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How big data could save aquatic species

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With DNA and data sets, officials hope to map every aquatic species in the US West.

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    In this 2014 file photo, a conservationist with the Atlantic Salmon Federation catches alewife (river herring) to check on their spawning progress in Bradley, Maine.
    Ann Hermes/The Christian Science Monitor
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Last week, the US Forest Service announced what is perhaps its loftiest conservation goal ever: to map every aquatic animal in the Western states.

By next summer, the department hopes to release the first-ever Aquatic Environmental DNA Atlas. Using new DNA testing technology, researchers plan to comb rivers and streams for the genetic material of every otter, salmon, and water bug west of the Mississippi. The resulting biodiversity map, cataloging thousands of species by population boundary, would be a public resource.

Such a map could inform future land management decisions and help allocate limited conservation funding, researchers say. Meanwhile, the technology behind the map could identify unknown populations or invasive species.

Researchers plan to populate the map using what is essentially souped-up PCR technology. The PCR (polymerase chain reaction) technique, which allows scientists to amplify and analyze sections of DNA, was originally developed in 1983 for use in paternity tests and disease diagnosis. New developments allow researchers to identify free-floating DNA in water samples.

Current technology can only identify one species at a time, but researchers are exploring ways to extract multiple DNA fragments from a single stream sample. That could happen as early as next year, Michael Schwartz, the director of the Forest Service's National Genomics Center for Wildlife and Fish Conservation, told the Associated Press.

Such a tool would be able to survey large areas very quickly – in other words, environmental DNA (eDNA) could help conservationists cast wider nets.

“One of the problems [with conservation] is that you have to look physically,” John Kelly, a professor of biology at the University of New Haven, tells The Christian Science Monitor in a phone interview. “It’s time intensive, and you always run the risk of simply missing something. Any tool that uses environmental DNA is intriguing because it’s going to integrate along large areas, potentially the whole watershed.”

That’s good news for aquatic species in particular, since they’re generally harder to spot with the naked eye. Using eDNA, researchers hope to be able to identify unknown populations or ones that fell through the cracks in specific regions.

“We tend to think in terms of political boundaries, but animal populations don’t work that way,” Dr. Kelly says. “With a tool like this, you can get a better sense of population distribution and target your efforts.”

But eDNA isn’t a magic bullet for conservation. Genetic information can’t convey population size, nor can it substitute an understanding of the natural history of specific species and the greater community ecology. Currently, a group of Pew Marine Fellows are working to identify other potential limitations of this promising new technology.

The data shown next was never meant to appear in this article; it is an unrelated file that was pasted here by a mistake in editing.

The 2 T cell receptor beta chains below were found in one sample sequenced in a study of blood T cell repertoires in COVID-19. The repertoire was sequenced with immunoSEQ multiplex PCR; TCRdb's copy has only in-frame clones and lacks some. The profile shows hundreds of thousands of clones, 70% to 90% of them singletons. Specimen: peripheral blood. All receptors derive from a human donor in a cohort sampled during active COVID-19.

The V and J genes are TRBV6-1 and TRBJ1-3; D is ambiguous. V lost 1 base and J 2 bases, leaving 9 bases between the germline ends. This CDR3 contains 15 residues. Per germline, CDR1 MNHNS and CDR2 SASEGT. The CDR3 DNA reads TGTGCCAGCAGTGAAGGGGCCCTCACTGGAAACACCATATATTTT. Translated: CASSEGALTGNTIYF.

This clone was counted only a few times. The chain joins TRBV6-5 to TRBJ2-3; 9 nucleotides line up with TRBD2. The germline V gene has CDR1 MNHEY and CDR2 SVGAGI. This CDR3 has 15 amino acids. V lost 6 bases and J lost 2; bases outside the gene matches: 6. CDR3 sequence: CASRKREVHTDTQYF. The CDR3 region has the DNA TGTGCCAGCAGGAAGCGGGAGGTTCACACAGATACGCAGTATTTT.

“So far, eDNA is actually working better in some applications than it even should theoretically, and we are trying to figure out how come,” Les Kaufman, a marine biologist at Boston University, tells the Monitor in an email. “Though yes, that is good news, we are reluctant to stretch any claims for eDNA too far until we know more.”

Researchers will eventually combine their data with stream temperatures, topography, and local weather patterns, to help them understand more deeply how ecosystems function – which, in turn, would allow them to better allocate limited conservation resources. And as tech continues to improve, big data may help pave the way for a more holistic approach to environmental research.

There are three fundamental styles of conservation, Dr. Kaufman explains. Species conservation is the protection of endangered or threatened animals. Land and habitat conservation focuses on preserving habitats, which can, in turn, maintain animal populations. The most recent approach, known as ecosystem service mapping and valuation, weighs the first two against human well-being.

“But all are really about the same things,” Kaufman says. “Species cannot exist without their habitats, and people are not motivated to save anything if they are unable to see the benefits to themselves.”

As big data grows ever-important in scientific research, these factors may become clearer. By cross-referencing large data sets on temperature, urban expansion, animal populations, and geography – a virtually impossible task just a few decades ago – researchers could more accurately link changes in biodiversity to factors like urban development and anthropogenic climate change.

Earlier this year, a marine biologist from the University of Washington began digitizing every fish known to man – more than 25,000 species – via computed tomography (CT) scanning. The project, researchers say, would allow scientists to conduct physiological or behavioral research on any one of those specimens without ever leaving their computer.

But even big data cannot replace the human touch in matters of conservation – not yet, at least.

“You still have to go out and see what’s there,” says Kelly, of the University of New Haven. “It’s not going to replace what we’re already doing, but it’s another tool in the toolbox. And it sounds like a good one.”

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